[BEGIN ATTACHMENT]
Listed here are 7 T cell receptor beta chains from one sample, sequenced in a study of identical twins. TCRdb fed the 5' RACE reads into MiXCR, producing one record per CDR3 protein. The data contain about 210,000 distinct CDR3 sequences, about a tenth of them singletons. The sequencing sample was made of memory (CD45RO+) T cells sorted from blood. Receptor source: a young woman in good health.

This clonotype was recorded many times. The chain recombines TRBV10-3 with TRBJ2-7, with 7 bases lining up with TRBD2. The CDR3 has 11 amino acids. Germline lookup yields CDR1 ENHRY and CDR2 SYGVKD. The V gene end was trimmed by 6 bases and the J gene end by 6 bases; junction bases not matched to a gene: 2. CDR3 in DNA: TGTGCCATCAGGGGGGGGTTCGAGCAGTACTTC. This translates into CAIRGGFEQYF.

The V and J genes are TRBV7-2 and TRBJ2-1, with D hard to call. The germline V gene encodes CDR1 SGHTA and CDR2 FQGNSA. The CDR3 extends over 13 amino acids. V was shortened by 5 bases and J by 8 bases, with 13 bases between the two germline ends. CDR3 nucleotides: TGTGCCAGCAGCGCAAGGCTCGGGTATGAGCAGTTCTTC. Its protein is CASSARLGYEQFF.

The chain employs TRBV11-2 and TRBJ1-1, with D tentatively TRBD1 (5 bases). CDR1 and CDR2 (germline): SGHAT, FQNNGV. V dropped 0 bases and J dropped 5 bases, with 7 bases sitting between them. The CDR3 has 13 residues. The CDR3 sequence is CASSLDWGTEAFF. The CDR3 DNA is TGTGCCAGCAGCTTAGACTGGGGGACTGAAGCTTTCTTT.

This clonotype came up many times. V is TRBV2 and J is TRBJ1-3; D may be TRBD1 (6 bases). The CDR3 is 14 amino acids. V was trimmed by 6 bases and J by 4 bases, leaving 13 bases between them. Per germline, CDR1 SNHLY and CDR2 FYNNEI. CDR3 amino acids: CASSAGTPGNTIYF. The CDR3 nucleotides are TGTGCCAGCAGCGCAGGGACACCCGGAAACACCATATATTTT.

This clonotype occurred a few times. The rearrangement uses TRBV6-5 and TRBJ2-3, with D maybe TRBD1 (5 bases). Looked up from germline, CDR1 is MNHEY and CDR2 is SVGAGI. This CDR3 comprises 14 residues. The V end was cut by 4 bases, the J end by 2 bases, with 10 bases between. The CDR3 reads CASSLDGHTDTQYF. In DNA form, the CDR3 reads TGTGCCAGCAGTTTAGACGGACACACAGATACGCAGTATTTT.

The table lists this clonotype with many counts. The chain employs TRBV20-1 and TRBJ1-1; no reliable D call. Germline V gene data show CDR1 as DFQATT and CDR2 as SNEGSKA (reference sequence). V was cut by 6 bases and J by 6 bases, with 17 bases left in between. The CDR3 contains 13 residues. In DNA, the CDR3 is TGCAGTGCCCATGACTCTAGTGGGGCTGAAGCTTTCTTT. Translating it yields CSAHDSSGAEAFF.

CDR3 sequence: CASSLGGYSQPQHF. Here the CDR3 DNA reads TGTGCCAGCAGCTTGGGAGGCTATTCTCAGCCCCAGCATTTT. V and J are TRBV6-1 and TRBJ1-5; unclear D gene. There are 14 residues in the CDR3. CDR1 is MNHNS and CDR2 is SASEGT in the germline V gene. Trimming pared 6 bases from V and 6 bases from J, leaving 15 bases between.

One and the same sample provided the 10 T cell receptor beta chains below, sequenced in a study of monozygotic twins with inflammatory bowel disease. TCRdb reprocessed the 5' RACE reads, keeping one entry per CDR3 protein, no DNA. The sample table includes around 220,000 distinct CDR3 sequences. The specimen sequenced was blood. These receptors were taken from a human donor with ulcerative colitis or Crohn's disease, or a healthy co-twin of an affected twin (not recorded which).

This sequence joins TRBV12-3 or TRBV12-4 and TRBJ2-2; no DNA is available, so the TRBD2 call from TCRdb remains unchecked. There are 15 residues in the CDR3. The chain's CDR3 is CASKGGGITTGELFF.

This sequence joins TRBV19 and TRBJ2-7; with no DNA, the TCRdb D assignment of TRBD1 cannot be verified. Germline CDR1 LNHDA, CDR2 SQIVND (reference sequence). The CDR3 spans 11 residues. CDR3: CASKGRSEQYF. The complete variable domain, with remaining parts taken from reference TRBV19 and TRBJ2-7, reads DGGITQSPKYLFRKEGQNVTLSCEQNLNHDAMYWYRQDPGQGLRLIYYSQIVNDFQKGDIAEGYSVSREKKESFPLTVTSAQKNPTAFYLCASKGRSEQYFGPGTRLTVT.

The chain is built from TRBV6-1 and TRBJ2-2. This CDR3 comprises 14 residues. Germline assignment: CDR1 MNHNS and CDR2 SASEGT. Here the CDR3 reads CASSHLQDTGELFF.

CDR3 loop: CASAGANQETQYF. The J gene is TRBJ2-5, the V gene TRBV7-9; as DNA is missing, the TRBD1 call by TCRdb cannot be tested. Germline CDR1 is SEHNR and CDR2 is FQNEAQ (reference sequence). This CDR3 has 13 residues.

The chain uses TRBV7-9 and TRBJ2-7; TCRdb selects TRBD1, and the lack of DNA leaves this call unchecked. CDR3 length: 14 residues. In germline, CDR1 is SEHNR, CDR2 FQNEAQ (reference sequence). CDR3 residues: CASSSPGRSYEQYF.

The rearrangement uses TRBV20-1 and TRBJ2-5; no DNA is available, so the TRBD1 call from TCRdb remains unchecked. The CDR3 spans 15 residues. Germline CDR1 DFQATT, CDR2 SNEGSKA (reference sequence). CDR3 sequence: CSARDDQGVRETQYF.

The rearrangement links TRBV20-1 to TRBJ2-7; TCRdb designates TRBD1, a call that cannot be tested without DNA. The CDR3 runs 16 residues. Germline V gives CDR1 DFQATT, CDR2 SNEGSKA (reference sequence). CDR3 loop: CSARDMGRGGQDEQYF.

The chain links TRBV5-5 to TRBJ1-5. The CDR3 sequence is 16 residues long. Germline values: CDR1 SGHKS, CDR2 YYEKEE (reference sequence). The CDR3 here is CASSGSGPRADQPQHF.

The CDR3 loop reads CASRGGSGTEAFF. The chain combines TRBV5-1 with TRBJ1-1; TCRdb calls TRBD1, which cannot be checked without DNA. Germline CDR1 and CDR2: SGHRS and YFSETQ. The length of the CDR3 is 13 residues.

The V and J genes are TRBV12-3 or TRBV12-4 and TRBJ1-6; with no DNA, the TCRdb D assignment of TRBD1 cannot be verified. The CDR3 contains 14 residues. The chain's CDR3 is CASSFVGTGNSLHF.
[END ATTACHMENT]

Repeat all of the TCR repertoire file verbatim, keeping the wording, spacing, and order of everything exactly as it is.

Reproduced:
Listed here are 7 T cell receptor beta chains from one sample, sequenced in a study of identical twins. TCRdb fed the 5' RACE reads into MiXCR, producing one record per CDR3 protein. The data contain about 210,000 distinct CDR3 sequences, about a tenth of them singletons. The sequencing sample was made of memory (CD45RO+) T cells sorted from blood. Receptor source: a young woman in good health.

This clonotype was recorded many times. The chain recombines TRBV10-3 with TRBJ2-7, with 7 bases lining up with TRBD2. The CDR3 has 11 amino acids. Germline lookup yields CDR1 ENHRY and CDR2 SYGVKD. The V gene end was trimmed by 6 bases and the J gene end by 6 bases; junction bases not matched to a gene: 2. CDR3 in DNA: TGTGCCATCAGGGGGGGGTTCGAGCAGTACTTC. This translates into CAIRGGFEQYF.

The V and J genes are TRBV7-2 and TRBJ2-1, with D hard to call. The germline V gene encodes CDR1 SGHTA and CDR2 FQGNSA. The CDR3 extends over 13 amino acids. V was shortened by 5 bases and J by 8 bases, with 13 bases between the two germline ends. CDR3 nucleotides: TGTGCCAGCAGCGCAAGGCTCGGGTATGAGCAGTTCTTC. Its protein is CASSARLGYEQFF.

The chain employs TRBV11-2 and TRBJ1-1, with D tentatively TRBD1 (5 bases). CDR1 and CDR2 (germline): SGHAT, FQNNGV. V dropped 0 bases and J dropped 5 bases, with 7 bases sitting between them. The CDR3 has 13 residues. The CDR3 sequence is CASSLDWGTEAFF. The CDR3 DNA is TGTGCCAGCAGCTTAGACTGGGGGACTGAAGCTTTCTTT.

This clonotype came up many times. V is TRBV2 and J is TRBJ1-3; D may be TRBD1 (6 bases). The CDR3 is 14 amino acids. V was trimmed by 6 bases and J by 4 bases, leaving 13 bases between them. Per germline, CDR1 SNHLY and CDR2 FYNNEI. CDR3 amino acids: CASSAGTPGNTIYF. The CDR3 nucleotides are TGTGCCAGCAGCGCAGGGACACCCGGAAACACCATATATTTT.

This clonotype occurred a few times. The rearrangement uses TRBV6-5 and TRBJ2-3, with D maybe TRBD1 (5 bases). Looked up from germline, CDR1 is MNHEY and CDR2 is SVGAGI. This CDR3 comprises 14 residues. The V end was cut by 4 bases, the J end by 2 bases, with 10 bases between. The CDR3 reads CASSLDGHTDTQYF. In DNA form, the CDR3 reads TGTGCCAGCAGTTTAGACGGACACACAGATACGCAGTATTTT.

The table lists this clonotype with many counts. The chain employs TRBV20-1 and TRBJ1-1; no reliable D call. Germline V gene data show CDR1 as DFQATT and CDR2 as SNEGSKA (reference sequence). V was cut by 6 bases and J by 6 bases, with 17 bases left in between. The CDR3 contains 13 residues. In DNA, the CDR3 is TGCAGTGCCCATGACTCTAGTGGGGCTGAAGCTTTCTTT. Translating it yields CSAHDSSGAEAFF.

CDR3 sequence: CASSLGGYSQPQHF. Here the CDR3 DNA reads TGTGCCAGCAGCTTGGGAGGCTATTCTCAGCCCCAGCATTTT. V and J are TRBV6-1 and TRBJ1-5; unclear D gene. There are 14 residues in the CDR3. CDR1 is MNHNS and CDR2 is SASEGT in the germline V gene. Trimming pared 6 bases from V and 6 bases from J, leaving 15 bases between.

One and the same sample provided the 10 T cell receptor beta chains below, sequenced in a study of monozygotic twins with inflammatory bowel disease. TCRdb reprocessed the 5' RACE reads, keeping one entry per CDR3 protein, no DNA. The sample table includes around 220,000 distinct CDR3 sequences. The specimen sequenced was blood. These receptors were taken from a human donor with ulcerative colitis or Crohn's disease, or a healthy co-twin of an affected twin (not recorded which).

This sequence joins TRBV12-3 or TRBV12-4 and TRBJ2-2; no DNA is available, so the TRBD2 call from TCRdb remains unchecked. There are 15 residues in the CDR3. The chain's CDR3 is CASKGGGITTGELFF.

This sequence joins TRBV19 and TRBJ2-7; with no DNA, the TCRdb D assignment of TRBD1 cannot be verified. Germline CDR1 LNHDA, CDR2 SQIVND (reference sequence). The CDR3 spans 11 residues. CDR3: CASKGRSEQYF. The complete variable domain, with remaining parts taken from reference TRBV19 and TRBJ2-7, reads DGGITQSPKYLFRKEGQNVTLSCEQNLNHDAMYWYRQDPGQGLRLIYYSQIVNDFQKGDIAEGYSVSREKKESFPLTVTSAQKNPTAFYLCASKGRSEQYFGPGTRLTVT.

The chain is built from TRBV6-1 and TRBJ2-2. This CDR3 comprises 14 residues. Germline assignment: CDR1 MNHNS and CDR2 SASEGT. Here the CDR3 reads CASSHLQDTGELFF.

CDR3 loop: CASAGANQETQYF. The J gene is TRBJ2-5, the V gene TRBV7-9; as DNA is missing, the TRBD1 call by TCRdb cannot be tested. Germline CDR1 is SEHNR and CDR2 is FQNEAQ (reference sequence). This CDR3 has 13 residues.

The chain uses TRBV7-9 and TRBJ2-7; TCRdb selects TRBD1, and the lack of DNA leaves this call unchecked. CDR3 length: 14 residues. In germline, CDR1 is SEHNR, CDR2 FQNEAQ (reference sequence). CDR3 residues: CASSSPGRSYEQYF.

The rearrangement uses TRBV20-1 and TRBJ2-5; no DNA is available, so the TRBD1 call from TCRdb remains unchecked. The CDR3 spans 15 residues. Germline CDR1 DFQATT, CDR2 SNEGSKA (reference sequence). CDR3 sequence: CSARDDQGVRETQYF.

The rearrangement links TRBV20-1 to TRBJ2-7; TCRdb designates TRBD1, a call that cannot be tested without DNA. The CDR3 runs 16 residues. Germline V gives CDR1 DFQATT, CDR2 SNEGSKA (reference sequence). CDR3 loop: CSARDMGRGGQDEQYF.

The chain links TRBV5-5 to TRBJ1-5. The CDR3 sequence is 16 residues long. Germline values: CDR1 SGHKS, CDR2 YYEKEE (reference sequence). The CDR3 here is CASSGSGPRADQPQHF.

The CDR3 loop reads CASRGGSGTEAFF. The chain combines TRBV5-1 with TRBJ1-1; TCRdb calls TRBD1, which cannot be checked without DNA. Germline CDR1 and CDR2: SGHRS and YFSETQ. The length of the CDR3 is 13 residues.

The V and J genes are TRBV12-3 or TRBV12-4 and TRBJ1-6; with no DNA, the TCRdb D assignment of TRBD1 cannot be verified. The CDR3 contains 14 residues. The chain's CDR3 is CASSFVGTGNSLHF.